Source: Robert Masters newsletter
The notion of Grace is suggestive not only of a dimension of being beyond us yet palpably right here, but also of a guidance and support profoundly attuned to our deepest needs.
In Grace there often is an implication or felt sense of sacred intervention, a not-by-us engineered doing that serves our essential well-being, often in ways that are far from expected.
A serendipitous infusion of what may quite convincingly appear to be more-than-human guidance — this is Grace, however ragged or rough its delivery may be, however unreceptive its reception may be.
Grace arrives whether or not we recognize it. And it does not cease arriving.
The very consideration of Grace conveys a sense of something unexpected and uncannily supportive — though it may not feel supportive at the time! — showing up on our doorstep, permeated with undeniable significance.
Grace is a gift — and more often than not a surprising gift — regardless of its wrapping or manner of arrival.
Somewhere in us there persists a longing for Grace, a longing to receive it and let it carry us where it may — and at the same time there may be a longing for Grace to arrive in a particular form, which of course does not necessarily happen.
Sometimes what we most need is what we assume we least need or don’t need, and Grace serves what we most need, which often means that it doesn’t seem to us to be Grace at all, but rather just a nasty or unfortunate turn of the wheel.
Grace, however, is neither good luck nor the inevitable result of our good deeds. It is much more mysterious than that, responding as it does to more than just the obviously visible and known.
It’s important to recognize that Grace takes much more into account than we can see, being unimaginably intimate with what is out of sight. Grace won’t let us down, even if in the short term it deposits us in places or situations that we don’t like.
May we let Grace guide our days; may we let Grace flow through us; may we allow Grace to come to us — such prayers are but confessions of intuiting or wanting to host the presence of something gloriously Other, something that, sooner or later, is recognized to be none other than part of what we truly are.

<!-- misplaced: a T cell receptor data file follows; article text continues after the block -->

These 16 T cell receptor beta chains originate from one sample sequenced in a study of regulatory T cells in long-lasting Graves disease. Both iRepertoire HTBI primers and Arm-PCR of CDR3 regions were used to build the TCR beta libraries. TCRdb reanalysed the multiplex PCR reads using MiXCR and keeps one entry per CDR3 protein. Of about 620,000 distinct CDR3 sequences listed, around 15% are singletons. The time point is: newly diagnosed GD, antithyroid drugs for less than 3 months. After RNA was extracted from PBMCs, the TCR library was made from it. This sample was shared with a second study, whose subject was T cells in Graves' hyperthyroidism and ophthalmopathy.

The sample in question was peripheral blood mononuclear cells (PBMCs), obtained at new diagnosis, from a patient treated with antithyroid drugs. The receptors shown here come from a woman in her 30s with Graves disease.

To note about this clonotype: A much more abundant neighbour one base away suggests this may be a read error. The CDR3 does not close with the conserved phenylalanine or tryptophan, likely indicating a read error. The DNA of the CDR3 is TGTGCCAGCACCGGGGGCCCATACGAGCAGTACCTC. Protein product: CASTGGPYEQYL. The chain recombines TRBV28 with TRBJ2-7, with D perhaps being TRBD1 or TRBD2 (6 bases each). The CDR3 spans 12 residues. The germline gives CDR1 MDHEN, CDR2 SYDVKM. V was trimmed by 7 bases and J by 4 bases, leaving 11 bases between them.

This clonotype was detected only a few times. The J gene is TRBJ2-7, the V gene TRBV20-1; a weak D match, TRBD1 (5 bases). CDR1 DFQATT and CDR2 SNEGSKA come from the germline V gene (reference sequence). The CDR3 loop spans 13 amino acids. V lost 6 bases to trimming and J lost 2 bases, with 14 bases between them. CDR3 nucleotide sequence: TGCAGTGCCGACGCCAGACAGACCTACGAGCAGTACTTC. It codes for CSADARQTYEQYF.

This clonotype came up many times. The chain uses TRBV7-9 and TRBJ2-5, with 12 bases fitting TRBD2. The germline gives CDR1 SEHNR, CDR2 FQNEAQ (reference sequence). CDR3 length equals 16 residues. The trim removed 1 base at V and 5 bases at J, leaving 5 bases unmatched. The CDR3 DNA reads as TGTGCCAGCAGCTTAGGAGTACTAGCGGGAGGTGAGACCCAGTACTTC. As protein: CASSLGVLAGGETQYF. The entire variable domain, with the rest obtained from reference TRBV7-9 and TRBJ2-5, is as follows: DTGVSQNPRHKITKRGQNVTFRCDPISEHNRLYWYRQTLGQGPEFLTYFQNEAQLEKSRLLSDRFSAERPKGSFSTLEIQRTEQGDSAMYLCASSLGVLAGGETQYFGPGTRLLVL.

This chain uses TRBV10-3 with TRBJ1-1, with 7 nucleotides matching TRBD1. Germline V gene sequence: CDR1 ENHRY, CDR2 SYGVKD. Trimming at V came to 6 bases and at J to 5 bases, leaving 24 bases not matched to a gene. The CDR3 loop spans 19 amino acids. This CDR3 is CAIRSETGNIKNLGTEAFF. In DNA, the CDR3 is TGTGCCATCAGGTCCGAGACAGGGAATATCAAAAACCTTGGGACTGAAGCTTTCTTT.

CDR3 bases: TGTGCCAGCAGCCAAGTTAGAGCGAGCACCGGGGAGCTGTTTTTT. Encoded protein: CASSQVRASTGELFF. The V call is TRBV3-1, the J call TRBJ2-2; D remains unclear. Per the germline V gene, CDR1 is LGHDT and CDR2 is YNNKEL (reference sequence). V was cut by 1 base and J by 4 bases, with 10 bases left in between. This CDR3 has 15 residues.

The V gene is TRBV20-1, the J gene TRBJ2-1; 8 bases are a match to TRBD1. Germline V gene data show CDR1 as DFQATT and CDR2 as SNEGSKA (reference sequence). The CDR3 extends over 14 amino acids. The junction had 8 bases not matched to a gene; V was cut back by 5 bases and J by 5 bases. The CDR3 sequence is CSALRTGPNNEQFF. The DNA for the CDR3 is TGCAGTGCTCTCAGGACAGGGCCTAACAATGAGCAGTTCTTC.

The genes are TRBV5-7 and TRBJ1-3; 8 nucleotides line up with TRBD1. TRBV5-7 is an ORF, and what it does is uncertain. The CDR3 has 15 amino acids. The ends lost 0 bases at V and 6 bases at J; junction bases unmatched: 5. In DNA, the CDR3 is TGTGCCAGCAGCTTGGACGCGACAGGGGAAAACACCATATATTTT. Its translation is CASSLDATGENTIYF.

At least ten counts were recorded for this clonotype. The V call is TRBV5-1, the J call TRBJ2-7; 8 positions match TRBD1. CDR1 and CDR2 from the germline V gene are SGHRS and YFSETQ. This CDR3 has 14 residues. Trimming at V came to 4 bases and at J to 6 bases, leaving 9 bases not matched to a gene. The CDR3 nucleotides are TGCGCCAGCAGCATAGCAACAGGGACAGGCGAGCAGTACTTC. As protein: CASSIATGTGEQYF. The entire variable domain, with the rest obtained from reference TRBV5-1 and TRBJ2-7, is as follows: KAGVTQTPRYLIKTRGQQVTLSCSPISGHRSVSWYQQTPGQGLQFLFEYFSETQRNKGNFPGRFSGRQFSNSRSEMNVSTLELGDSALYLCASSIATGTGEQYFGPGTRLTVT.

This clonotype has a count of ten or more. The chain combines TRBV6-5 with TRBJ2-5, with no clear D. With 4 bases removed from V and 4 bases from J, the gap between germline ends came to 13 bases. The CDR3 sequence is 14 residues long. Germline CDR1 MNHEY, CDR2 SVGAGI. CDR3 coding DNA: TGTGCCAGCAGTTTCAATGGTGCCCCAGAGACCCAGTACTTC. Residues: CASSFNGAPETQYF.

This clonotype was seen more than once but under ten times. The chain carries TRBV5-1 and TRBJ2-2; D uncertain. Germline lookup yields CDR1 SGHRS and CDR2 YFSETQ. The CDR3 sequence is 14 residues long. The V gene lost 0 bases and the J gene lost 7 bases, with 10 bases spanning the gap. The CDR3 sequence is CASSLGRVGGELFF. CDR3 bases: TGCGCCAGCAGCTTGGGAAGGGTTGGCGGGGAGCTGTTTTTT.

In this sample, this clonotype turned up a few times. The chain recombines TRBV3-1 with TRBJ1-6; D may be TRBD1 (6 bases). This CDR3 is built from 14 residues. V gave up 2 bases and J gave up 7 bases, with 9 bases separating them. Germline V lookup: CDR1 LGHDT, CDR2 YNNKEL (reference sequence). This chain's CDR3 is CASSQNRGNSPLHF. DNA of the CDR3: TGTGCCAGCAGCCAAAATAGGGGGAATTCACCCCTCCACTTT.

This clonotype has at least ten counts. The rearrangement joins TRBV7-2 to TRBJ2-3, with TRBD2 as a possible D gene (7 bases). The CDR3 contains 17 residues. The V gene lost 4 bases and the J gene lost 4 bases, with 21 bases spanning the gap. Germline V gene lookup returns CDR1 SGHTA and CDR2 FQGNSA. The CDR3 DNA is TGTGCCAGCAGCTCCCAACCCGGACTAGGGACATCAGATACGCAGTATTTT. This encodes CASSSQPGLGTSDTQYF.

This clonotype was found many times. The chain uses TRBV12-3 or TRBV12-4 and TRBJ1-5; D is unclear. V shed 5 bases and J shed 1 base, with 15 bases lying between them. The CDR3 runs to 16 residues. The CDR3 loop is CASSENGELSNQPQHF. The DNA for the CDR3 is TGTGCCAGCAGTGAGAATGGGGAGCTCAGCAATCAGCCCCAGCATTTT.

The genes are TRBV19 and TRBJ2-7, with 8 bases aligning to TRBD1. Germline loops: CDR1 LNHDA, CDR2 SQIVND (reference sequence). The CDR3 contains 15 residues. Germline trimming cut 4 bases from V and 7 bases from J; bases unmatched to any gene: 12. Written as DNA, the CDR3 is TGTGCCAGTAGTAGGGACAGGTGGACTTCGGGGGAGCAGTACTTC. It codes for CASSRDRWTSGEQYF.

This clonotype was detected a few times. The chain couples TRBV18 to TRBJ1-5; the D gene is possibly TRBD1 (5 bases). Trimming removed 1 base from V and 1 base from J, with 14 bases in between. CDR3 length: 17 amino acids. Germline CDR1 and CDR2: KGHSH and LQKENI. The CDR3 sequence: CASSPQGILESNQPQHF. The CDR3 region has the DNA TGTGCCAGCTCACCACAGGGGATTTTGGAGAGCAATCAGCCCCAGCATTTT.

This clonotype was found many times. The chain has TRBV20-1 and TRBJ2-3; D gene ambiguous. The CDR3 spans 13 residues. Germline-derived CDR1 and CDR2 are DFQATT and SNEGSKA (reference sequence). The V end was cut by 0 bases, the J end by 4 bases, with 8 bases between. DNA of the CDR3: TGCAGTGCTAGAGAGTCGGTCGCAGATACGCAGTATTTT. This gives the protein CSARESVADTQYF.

May we not limit Grace to how we think it should manifest. May we not decide beforehand how Grace should look or behave. May our prayers for Grace reach without grabbing, ask without begging, and ready us without leaving us on hold. May we recognize Grace for what it is, and remain grateful for it.
Grace is the arrival and expression of not-by-us (at least as we ordinarily conceive of ourselves) orchestrated direction and support, emerging without any strategy or manipulation on our part.
When Grace shows up, we are guided in directions that we very likely would have otherwise overlooked, rejected, or not seen. The gift of Grace is an astonishing thing, no matter how often we have witnessed it. It always feels fresh.
In the same sense that prayer could be said to be a divine personal, Grace could be said to be a divine intrusion.
To the extent that prayer reaches up, Grace reaches down. The gravity of the situation demands it.
Some conceive of Grace as the tangible entry of our deepest dimensions into our everyday life and consciousness, appearing in whatever form fits our prevailing frame of reference. Others conceive of Grace as the tangible entry of something far beyond us.
When it comes to Grace, it doesn’t matter if we’re religious, agnostic, or atheistic. It doesn’t matter what our status is. It doesn’t matter how high we’ve been, or how low. Grace simply persists.
When Grace shows up, we usually register it at least to some degree, whether we acknowledge this or not. We cannot engineer Grace, but we can deepen our receptivity to it, making more room for it, knowing that we don’t know when it will show up, nor in what form it will arrive.
In the same sense that Life could be said to be the Poetry of Being, and Intimacy the Poetry of Relationship, and Beauty the Poetry of Appearance, Grace could be said to be the Poetry of Opportunity.
May Grace touch you, and may you know that it is touching you. Feel it now. Don’t mind your mind’s denial of it.
Invite it in, even though it’s already here. Don’t make an idol out of it, for it is as natural to us as our breath. And rest in its Mystery, knowing you’ll never really figure it out, and don’t need to.
© 2018 Robert Augustus Masters